Zoho does not release figures. Vembu does not believe in seeking funding or going for an IPO. “How will he end 2017,” I ask him as we are starting on roties, vegetables, salad and a sambar version of dal. “Will it be around $500 million?”, I quiz him. “May be,” he grins. As Zoho is growing at a fast pace (cloud market is exploding) is he likely to change his mind? He says he will stick to what has worked for him. “Our model allows us to think long-term.”
Almost 50% of Zoho’s clients are from the US, mostly small businesses. Europe is the other big market. In the last three years, Vembu has started looking at the Indian market seriously. Zoho has introduced a whole lot of cloud-based products one after the other for India. A few weeks ago, Zoho launched its GST-compliant finance suite, Zoho Finance Plus. Zoho’s finance suite will help businesses make a smooth transition to GST without worry. At a basic level, it is available for `2,999 per organisation per month, which includes 10 users and access to services which will facilitate transition including of GST returns. “We want a large number of users. Every one wants the latest technology. They will have access to it if priced right. We will make it up on scale.”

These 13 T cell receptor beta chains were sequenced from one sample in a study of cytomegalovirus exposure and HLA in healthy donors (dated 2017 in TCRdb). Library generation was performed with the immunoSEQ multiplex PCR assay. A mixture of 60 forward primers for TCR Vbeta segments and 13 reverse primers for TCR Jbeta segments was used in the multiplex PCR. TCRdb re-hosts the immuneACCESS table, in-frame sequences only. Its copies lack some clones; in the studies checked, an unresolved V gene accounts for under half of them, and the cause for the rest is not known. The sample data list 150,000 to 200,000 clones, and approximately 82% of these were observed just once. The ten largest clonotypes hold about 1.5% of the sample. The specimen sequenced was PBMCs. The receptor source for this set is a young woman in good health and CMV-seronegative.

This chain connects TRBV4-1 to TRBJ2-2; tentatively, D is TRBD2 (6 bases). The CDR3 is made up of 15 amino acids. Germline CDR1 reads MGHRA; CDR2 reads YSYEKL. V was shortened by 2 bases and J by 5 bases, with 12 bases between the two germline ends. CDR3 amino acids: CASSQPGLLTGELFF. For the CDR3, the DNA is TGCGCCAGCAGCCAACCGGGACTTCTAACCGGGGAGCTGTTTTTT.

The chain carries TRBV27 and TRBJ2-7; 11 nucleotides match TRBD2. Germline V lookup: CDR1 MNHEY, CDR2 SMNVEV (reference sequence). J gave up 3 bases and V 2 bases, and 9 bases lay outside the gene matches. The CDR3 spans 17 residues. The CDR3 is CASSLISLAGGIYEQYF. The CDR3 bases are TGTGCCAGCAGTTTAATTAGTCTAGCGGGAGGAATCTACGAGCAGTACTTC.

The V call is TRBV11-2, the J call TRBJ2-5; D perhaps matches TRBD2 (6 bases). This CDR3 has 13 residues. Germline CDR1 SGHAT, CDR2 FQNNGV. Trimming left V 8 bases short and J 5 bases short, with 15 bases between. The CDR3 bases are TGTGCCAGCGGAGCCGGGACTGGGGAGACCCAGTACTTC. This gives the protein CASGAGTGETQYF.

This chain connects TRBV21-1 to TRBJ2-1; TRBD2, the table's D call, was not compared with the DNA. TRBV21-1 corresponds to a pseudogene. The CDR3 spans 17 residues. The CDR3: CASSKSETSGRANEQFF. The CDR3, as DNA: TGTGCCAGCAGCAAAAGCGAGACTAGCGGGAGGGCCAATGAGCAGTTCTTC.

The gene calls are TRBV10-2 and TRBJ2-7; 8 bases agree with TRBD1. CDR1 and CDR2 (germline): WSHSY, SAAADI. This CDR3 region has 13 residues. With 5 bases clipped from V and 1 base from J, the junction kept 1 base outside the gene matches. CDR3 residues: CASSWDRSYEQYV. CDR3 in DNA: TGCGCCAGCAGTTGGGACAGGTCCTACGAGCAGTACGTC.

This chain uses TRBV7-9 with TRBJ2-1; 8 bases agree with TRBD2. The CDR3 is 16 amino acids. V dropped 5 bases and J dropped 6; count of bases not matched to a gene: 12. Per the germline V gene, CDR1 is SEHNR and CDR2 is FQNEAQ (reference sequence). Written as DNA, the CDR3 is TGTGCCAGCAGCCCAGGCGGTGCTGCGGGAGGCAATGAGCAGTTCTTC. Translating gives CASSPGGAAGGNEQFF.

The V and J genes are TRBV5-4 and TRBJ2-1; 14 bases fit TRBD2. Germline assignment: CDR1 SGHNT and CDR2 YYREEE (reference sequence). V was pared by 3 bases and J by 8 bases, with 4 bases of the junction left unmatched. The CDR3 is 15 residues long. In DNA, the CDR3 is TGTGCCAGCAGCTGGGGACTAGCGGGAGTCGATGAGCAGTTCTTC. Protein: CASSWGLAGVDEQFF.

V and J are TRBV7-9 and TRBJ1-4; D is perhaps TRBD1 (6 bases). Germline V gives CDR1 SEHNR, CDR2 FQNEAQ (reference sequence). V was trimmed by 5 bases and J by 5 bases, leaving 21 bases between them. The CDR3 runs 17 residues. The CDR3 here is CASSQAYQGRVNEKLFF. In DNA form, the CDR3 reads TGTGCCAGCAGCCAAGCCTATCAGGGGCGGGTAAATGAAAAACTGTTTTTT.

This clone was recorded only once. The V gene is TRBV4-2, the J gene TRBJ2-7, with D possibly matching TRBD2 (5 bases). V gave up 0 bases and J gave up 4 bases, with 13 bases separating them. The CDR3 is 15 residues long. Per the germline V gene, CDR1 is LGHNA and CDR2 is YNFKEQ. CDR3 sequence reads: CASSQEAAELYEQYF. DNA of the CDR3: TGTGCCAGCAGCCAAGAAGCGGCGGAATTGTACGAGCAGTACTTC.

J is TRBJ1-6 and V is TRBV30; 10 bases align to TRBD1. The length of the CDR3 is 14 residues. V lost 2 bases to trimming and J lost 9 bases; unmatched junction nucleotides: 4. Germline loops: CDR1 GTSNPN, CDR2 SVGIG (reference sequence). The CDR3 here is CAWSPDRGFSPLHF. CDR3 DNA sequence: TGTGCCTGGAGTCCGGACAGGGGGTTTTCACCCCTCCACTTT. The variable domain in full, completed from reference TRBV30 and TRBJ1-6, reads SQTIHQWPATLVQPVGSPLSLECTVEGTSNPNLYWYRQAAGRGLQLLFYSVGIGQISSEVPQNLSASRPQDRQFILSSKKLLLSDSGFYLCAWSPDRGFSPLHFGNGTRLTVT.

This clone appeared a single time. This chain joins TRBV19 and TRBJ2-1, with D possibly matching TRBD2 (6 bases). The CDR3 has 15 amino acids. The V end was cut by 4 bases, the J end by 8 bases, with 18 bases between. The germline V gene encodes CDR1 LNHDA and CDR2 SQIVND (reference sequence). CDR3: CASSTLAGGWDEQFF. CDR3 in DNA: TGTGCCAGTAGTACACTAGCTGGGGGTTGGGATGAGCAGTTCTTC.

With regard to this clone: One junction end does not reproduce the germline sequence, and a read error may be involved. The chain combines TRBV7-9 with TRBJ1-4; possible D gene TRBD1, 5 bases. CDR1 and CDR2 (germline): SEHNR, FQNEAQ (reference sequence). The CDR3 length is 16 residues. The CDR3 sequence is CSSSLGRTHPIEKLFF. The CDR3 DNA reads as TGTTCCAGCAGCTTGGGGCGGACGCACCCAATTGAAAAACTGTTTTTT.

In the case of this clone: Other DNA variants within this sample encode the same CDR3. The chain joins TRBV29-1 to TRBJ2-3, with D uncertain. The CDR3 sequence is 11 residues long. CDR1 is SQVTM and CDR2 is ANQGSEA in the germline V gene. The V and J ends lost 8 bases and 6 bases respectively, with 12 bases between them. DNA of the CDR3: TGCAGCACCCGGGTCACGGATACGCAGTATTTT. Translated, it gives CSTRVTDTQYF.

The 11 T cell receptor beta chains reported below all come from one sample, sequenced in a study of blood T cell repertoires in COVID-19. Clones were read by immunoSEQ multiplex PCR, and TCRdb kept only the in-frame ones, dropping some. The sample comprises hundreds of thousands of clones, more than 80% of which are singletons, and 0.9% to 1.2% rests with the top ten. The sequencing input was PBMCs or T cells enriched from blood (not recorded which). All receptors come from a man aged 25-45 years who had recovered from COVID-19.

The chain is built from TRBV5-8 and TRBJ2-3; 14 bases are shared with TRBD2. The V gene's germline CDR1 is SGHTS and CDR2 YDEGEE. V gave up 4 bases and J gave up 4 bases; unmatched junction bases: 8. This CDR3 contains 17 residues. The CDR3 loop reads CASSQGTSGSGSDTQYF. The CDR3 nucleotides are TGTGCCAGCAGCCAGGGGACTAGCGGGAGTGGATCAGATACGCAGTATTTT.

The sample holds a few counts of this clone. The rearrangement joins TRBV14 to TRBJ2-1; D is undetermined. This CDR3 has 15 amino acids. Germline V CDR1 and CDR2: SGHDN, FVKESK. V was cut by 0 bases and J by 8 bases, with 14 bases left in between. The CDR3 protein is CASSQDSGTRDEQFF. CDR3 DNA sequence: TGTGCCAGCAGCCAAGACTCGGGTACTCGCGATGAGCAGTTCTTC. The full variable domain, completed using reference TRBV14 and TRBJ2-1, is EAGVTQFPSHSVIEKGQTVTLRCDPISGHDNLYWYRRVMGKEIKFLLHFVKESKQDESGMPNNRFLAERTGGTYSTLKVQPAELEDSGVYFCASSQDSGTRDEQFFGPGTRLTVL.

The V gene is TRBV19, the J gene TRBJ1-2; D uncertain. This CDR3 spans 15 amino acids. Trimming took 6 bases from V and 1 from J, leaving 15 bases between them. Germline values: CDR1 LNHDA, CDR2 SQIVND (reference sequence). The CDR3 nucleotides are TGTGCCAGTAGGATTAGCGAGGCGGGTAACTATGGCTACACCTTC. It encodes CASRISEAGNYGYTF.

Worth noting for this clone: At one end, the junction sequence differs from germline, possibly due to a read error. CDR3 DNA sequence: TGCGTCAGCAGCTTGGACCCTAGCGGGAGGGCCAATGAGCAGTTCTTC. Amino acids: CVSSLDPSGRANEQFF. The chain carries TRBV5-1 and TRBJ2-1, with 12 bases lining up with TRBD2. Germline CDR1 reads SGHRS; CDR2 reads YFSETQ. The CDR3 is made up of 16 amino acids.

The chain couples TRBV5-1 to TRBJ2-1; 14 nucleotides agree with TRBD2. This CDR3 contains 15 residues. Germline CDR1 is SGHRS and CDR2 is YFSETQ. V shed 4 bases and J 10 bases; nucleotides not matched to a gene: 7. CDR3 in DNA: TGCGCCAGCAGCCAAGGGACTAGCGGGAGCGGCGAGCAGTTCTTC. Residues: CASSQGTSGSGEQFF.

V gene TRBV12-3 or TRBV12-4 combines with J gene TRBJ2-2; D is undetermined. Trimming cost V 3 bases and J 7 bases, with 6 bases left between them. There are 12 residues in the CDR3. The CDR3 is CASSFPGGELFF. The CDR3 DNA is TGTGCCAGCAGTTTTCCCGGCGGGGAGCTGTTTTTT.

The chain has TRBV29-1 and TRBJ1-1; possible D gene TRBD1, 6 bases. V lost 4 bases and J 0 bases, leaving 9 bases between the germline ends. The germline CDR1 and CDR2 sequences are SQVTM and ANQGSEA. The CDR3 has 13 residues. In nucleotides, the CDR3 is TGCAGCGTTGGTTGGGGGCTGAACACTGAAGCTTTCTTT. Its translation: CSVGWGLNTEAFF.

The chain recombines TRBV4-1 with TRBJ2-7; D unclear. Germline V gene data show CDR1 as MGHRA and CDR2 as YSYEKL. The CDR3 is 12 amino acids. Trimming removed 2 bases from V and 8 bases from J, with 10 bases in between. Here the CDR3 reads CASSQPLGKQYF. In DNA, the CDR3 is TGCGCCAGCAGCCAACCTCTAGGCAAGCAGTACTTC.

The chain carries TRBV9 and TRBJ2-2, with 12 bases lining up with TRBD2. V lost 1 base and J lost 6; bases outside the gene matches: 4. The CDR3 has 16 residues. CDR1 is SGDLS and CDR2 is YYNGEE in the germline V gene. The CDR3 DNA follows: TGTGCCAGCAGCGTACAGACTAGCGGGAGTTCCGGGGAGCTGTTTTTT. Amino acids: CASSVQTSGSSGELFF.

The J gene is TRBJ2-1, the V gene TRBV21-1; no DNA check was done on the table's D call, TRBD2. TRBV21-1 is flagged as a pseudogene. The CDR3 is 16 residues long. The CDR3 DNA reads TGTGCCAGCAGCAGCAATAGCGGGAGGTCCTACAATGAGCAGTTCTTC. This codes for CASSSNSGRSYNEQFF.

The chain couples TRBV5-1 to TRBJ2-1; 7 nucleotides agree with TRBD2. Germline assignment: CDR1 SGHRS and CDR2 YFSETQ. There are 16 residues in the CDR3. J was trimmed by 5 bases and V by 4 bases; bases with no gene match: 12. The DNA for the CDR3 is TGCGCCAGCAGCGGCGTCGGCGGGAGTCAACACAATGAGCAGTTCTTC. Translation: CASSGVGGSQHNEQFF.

We get more of the same food and return to the table. Vembu tells me why he has started intensely focusing on the Indian market. “The global market is demographically challenged. It is also severely indebted. Look at Japan. Both population and GDP growth are so low. Countries like Germany and France are getting to be like Japan. They need immigrants to grow. Today, India is an attractive investment- ready country. We really are by and large, a peaceful, law-abiding place. We are also one large unified country which will become the largest market for e-commerce. Although we have shifted our focus to India, we will continue to play globally.”
I ask Vembu why he chose to focus on products. “Revenue per employee is much higher in products than in services, Microsoft makes $600,000 per employee while TCS does $45,000. Product business is a better business to be in, although it is more difficult. In 1997, we didn’t compete with Microsoft. Now we do so aggressively”. He is optimistic about India. “It will be good if Indians stay here and develop the country. We are free to move anywhere we want. You find workers from Jharkhand working in Tamil Nadu. You find staff from the Northeast serving in restaurants in remote corners of the state. We take so many things for granted. We have progressed a lot without mass killing. The world is seeing it. Jeff Bezos sees it. Bill Gates comes here more often than most people do.”